New legislation will mean that Catholic dioceses in New Zealand will have different timeframes for assessment and strengthening of any earthquake-prone buildings. 

The Building (Earthquake-prone Buildings) Amendment Act passed by Parliament in mid-May divides the country into low, medium and high seismic risk areas.

The ruins of Blessed Sacrament Cathedral, Christchurch.
The ruins of Blessed Sacrament Cathedral, Christchurch.

The timeframes for building assessment and strengthening depend on the level of risk, as well as the type of building.

The timeframes for assessment in high, medium and low risk areas will be 5, 10 and 15 years respectively and the times for strengthening, 15, 25, and 35 years respectively.

According to Ministry of Business Innovation and Employment commentary, Christchurch, Gisborne, Napier and Wellington are high risk areas; Hamilton, Invercargill, Tauranga and Whanganui are medium risk areas; Auckland and Dunedin are low risk areas.

What the act calls “priority” buildings, in high and medium risk areas, will have to be assessed and strengthened in half the specified timeframe.

Examples of the priority category are schools, universities, hospitals, and parts of unreinforced masonry buildings that could fall on to a public road or footpath that councils deem require prioritisation.

An extension of up to 10 years is available for category one heritage buildings.

The provisions of the act try to avoid a “one size fits all” approach, which was criticised in the early versions of the bill.

In the initial bill, timeframes of five years for assessment and 15 years for strengthening were proposed for all areas.

Auckland diocese administration board member Paddy Luxford told NZ Catholic that what the revisions in the act say is “that there is negligible risk of a significant earthquake within Auckland diocese”.

Mr Luxford said “buildings within this area will only need to be upgraded/ strengthened when the building has reached the end of its economic life, which is generally considered within the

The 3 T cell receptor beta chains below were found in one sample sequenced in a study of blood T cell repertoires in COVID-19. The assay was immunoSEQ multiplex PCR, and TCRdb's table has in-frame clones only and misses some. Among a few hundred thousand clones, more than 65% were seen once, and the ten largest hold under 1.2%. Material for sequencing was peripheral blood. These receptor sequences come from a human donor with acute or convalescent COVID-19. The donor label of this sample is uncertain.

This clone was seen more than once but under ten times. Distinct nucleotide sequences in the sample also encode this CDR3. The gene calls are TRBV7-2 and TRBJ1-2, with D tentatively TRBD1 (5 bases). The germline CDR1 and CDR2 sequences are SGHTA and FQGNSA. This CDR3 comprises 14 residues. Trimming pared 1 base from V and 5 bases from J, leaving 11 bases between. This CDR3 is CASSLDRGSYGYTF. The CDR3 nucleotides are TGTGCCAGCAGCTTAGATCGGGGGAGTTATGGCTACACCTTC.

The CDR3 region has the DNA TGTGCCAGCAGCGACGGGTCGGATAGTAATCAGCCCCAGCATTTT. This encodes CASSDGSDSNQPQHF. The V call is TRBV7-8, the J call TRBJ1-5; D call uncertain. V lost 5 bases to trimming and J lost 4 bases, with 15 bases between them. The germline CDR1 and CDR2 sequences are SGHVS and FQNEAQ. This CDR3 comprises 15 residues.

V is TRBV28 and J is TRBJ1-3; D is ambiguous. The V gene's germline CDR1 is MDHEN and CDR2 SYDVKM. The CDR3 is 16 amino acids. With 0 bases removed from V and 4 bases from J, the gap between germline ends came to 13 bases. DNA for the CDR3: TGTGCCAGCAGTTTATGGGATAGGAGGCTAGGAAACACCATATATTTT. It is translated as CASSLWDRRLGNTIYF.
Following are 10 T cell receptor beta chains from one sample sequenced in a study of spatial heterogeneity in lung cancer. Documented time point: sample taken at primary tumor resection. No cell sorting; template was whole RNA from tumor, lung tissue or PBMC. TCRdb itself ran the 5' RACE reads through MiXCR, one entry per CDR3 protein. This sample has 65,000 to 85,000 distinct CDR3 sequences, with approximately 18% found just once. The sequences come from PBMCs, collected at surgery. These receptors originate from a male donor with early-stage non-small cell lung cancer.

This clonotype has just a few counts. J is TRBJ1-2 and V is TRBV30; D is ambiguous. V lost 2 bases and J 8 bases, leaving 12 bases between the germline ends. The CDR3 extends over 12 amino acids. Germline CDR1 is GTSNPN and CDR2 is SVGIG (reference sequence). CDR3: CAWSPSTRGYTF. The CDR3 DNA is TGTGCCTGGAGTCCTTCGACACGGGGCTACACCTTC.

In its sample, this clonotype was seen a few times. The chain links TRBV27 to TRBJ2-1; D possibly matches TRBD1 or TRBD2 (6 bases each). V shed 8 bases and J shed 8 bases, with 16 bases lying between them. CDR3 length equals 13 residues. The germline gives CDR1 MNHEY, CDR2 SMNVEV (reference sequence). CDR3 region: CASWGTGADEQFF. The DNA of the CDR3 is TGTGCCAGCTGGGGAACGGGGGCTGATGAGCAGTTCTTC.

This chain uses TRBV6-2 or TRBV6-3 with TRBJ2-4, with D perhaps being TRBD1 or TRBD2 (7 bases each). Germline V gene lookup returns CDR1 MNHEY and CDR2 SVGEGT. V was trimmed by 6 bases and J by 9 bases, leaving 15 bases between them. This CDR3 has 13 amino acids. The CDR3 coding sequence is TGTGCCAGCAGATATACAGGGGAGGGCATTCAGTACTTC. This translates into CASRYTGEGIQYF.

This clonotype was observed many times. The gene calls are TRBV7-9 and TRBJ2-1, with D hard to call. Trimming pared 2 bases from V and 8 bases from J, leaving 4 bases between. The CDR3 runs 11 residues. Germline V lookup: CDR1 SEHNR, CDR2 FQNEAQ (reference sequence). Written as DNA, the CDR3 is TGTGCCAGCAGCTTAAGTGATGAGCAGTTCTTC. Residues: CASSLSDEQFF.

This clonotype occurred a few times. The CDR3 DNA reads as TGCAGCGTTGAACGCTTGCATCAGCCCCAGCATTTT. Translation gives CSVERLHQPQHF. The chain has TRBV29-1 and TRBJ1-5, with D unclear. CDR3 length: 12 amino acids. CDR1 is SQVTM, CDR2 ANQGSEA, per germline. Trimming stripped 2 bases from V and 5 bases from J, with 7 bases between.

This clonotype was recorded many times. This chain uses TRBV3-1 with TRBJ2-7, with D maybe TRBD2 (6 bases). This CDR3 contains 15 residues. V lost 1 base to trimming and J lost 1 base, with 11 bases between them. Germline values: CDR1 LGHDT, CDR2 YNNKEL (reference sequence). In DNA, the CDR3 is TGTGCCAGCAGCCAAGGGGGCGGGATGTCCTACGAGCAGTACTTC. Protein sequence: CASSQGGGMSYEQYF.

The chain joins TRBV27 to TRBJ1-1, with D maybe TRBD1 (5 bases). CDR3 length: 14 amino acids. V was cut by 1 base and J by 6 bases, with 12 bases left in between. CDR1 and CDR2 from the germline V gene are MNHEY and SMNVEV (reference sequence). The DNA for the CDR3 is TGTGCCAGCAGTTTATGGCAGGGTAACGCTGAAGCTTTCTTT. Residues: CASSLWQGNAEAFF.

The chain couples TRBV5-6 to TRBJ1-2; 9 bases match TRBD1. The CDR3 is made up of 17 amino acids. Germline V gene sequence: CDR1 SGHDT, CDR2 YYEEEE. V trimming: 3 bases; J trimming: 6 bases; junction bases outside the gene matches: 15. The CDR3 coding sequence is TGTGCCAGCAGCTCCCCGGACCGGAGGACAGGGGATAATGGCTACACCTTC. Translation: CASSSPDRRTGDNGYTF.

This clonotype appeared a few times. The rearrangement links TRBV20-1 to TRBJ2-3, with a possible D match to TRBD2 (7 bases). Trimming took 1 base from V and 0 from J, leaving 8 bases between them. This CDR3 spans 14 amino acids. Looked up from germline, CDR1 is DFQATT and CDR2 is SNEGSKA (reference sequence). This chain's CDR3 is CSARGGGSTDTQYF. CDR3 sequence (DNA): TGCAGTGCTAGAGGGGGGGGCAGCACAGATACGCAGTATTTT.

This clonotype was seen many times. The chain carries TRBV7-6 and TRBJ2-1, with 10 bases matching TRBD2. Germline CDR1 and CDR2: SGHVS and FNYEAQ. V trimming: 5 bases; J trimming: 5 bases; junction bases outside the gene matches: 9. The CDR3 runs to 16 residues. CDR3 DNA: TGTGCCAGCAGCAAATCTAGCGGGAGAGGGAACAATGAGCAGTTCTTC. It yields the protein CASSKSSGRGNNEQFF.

technical community as 50 years”.

“For older buildings, obviously at some time during this 50 year period, significant remedial work is likely to be undertaken and the issue would need to be addressed at the time.”

Mr Luxford said preliminary work in Auckland diocese had identified some buildings which may be earthquake prone. But further work was deferred until the outcome of Parliament’s amendments to the legislation was known, he said.

“The committee considering this issue will now reconvene sometime in the future to consider the outcome of the bill,” he said.

The only area in Auckland diocese which is deemed a medium earthquake risk is Thames.

Mr Luxford said he thought the new act would have a significant impact on other New Zealand dioceses.

Palmerston North diocese project manager David Mullin said “the act is unlikely to affect the work already underway in each diocese in the short term, but might shape longer-term priorities and decisions”.

Mr Mullin, who has worked on the earthquake-prone buildings issue in Wellington archdiocese, said dioceses have been “actively working on seismic assessment and strengthening of church buildings ever since the Christchurch earthquakes [and earlier in some dioceses, especially the archdiocese]”.

“The new act provides clarity around priorities for attention and timeframes, which is helpful, as is the differentiation of response by regional seismic risk,” he said.

“This leads on to considering how local authorities will respond to the legislation in their responsibilities.”

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